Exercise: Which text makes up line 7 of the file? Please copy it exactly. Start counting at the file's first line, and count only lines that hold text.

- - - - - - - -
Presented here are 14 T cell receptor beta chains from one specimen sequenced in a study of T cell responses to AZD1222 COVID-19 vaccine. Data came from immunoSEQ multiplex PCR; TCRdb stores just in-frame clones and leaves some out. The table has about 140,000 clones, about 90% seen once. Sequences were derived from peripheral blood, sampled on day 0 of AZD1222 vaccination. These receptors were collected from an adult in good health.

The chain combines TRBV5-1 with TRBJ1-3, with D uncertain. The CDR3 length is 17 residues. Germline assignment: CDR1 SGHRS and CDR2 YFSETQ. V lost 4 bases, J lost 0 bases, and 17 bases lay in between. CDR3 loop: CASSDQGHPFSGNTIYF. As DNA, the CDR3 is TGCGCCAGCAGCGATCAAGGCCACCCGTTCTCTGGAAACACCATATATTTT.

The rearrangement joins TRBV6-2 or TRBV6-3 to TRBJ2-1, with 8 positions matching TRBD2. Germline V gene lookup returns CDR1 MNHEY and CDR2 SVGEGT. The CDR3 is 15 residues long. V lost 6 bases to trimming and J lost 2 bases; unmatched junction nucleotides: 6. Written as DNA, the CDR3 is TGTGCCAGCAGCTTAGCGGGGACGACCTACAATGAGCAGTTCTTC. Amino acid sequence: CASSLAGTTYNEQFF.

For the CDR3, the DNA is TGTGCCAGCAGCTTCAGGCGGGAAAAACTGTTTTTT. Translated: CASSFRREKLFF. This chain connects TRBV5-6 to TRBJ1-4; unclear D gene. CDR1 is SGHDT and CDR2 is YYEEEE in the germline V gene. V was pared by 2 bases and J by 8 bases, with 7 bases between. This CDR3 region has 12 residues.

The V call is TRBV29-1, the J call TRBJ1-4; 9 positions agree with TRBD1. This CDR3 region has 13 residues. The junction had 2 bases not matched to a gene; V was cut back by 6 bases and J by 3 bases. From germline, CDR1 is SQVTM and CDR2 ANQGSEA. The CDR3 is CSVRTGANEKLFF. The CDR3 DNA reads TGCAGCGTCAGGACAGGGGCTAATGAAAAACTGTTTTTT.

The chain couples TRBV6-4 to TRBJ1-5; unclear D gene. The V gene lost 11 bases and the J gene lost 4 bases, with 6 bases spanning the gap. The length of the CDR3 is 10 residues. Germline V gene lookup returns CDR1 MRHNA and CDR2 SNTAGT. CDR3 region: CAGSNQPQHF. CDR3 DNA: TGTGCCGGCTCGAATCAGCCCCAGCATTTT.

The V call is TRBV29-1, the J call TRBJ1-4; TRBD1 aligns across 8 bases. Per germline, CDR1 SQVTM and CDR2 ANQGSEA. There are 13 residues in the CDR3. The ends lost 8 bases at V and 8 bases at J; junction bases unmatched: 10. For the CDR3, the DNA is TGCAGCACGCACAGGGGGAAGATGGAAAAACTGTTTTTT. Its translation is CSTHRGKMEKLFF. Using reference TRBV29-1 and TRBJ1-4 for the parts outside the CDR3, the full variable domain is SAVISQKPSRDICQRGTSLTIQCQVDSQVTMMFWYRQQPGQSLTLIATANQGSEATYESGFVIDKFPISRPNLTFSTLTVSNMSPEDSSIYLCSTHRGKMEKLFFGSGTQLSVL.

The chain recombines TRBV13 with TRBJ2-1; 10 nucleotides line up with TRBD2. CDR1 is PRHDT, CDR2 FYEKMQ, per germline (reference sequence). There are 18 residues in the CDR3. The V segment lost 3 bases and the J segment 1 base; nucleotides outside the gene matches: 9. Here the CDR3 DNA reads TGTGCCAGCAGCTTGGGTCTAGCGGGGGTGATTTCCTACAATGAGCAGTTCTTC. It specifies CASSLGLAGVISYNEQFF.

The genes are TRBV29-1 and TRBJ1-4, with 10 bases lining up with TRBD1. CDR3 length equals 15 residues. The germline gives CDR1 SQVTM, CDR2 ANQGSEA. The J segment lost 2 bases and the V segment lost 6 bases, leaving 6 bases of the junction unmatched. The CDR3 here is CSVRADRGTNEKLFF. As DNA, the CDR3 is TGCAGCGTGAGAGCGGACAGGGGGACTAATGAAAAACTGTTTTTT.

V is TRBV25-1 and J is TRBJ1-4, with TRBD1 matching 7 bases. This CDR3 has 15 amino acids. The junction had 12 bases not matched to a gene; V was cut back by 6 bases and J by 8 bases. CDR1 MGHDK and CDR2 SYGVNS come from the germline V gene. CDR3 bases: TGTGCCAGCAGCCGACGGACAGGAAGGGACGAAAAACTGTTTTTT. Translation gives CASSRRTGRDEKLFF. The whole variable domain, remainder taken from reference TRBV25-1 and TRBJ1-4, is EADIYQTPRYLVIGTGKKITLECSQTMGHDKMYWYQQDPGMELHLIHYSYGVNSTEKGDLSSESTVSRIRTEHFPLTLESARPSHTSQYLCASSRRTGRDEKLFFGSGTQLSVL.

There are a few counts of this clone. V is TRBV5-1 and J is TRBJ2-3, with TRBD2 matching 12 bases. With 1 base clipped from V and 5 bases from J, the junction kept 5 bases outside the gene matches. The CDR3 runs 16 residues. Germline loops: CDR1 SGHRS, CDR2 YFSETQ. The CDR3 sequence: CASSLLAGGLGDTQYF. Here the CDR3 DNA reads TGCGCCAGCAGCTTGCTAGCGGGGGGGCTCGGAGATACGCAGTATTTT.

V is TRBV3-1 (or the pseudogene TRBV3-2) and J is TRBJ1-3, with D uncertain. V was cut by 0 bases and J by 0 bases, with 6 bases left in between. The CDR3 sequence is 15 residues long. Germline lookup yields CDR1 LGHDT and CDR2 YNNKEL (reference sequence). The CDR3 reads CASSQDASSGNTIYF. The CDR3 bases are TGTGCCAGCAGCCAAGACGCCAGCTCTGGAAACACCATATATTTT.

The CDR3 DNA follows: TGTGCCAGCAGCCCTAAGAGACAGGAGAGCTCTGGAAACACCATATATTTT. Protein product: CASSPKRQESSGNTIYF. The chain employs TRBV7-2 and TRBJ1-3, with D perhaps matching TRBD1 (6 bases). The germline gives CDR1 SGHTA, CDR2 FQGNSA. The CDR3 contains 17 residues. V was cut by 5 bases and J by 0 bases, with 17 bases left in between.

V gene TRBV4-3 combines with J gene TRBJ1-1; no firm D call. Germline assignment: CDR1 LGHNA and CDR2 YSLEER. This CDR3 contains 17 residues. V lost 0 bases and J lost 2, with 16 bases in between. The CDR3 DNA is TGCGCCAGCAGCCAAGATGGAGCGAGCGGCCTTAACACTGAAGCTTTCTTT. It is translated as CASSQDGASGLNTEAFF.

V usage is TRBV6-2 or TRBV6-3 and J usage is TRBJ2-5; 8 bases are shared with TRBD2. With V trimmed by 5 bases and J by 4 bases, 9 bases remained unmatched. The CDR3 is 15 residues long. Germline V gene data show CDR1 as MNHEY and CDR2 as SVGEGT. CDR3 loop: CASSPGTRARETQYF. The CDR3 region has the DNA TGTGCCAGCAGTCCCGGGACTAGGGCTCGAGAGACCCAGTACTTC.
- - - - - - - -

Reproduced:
The V call is TRBV29-1, the J call TRBJ1-4; TRBD1 aligns across 8 bases. Per germline, CDR1 SQVTM and CDR2 ANQGSEA. There are 13 residues in the CDR3. The ends lost 8 bases at V and 8 bases at J; junction bases unmatched: 10. For the CDR3, the DNA is TGCAGCACGCACAGGGGGAAGATGGAAAAACTGTTTTTT. Its translation is CSTHRGKMEKLFF. Using reference TRBV29-1 and TRBJ1-4 for the parts outside the CDR3, the full variable domain is SAVISQKPSRDICQRGTSLTIQCQVDSQVTMMFWYRQQPGQSLTLIATANQGSEATYESGFVIDKFPISRPNLTFSTLTVSNMSPEDSSIYLCSTHRGKMEKLFFGSGTQLSVL.